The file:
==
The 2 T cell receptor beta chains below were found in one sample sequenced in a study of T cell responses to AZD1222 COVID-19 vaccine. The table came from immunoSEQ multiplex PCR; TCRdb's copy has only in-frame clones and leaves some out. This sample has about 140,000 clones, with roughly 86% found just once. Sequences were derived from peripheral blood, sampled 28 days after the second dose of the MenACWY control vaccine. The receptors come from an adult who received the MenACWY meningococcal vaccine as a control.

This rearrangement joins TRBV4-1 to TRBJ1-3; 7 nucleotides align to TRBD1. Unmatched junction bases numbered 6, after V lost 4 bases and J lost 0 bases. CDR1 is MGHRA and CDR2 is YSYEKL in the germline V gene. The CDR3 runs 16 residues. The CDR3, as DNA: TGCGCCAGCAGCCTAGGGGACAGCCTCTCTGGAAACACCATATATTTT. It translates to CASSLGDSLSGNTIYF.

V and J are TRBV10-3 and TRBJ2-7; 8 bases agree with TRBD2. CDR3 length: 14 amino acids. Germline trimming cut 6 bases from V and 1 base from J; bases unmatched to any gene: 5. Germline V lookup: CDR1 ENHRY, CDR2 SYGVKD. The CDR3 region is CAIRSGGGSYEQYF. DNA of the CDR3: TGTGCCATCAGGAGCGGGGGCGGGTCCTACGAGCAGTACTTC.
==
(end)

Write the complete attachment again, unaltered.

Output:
The 2 T cell receptor beta chains below were found in one sample sequenced in a study of T cell responses to AZD1222 COVID-19 vaccine. The table came from immunoSEQ multiplex PCR; TCRdb's copy has only in-frame clones and leaves some out. This sample has about 140,000 clones, with roughly 86% found just once. Sequences were derived from peripheral blood, sampled 28 days after the second dose of the MenACWY control vaccine. The receptors come from an adult who received the MenACWY meningococcal vaccine as a control.

This rearrangement joins TRBV4-1 to TRBJ1-3; 7 nucleotides align to TRBD1. Unmatched junction bases numbered 6, after V lost 4 bases and J lost 0 bases. CDR1 is MGHRA and CDR2 is YSYEKL in the germline V gene. The CDR3 runs 16 residues. The CDR3, as DNA: TGCGCCAGCAGCCTAGGGGACAGCCTCTCTGGAAACACCATATATTTT. It translates to CASSLGDSLSGNTIYF.

V and J are TRBV10-3 and TRBJ2-7; 8 bases agree with TRBD2. CDR3 length: 14 amino acids. Germline trimming cut 6 bases from V and 1 base from J; bases unmatched to any gene: 5. Germline V lookup: CDR1 ENHRY, CDR2 SYGVKD. The CDR3 region is CAIRSGGGSYEQYF. DNA of the CDR3: TGTGCCATCAGGAGCGGGGGCGGGTCCTACGAGCAGTACTTC.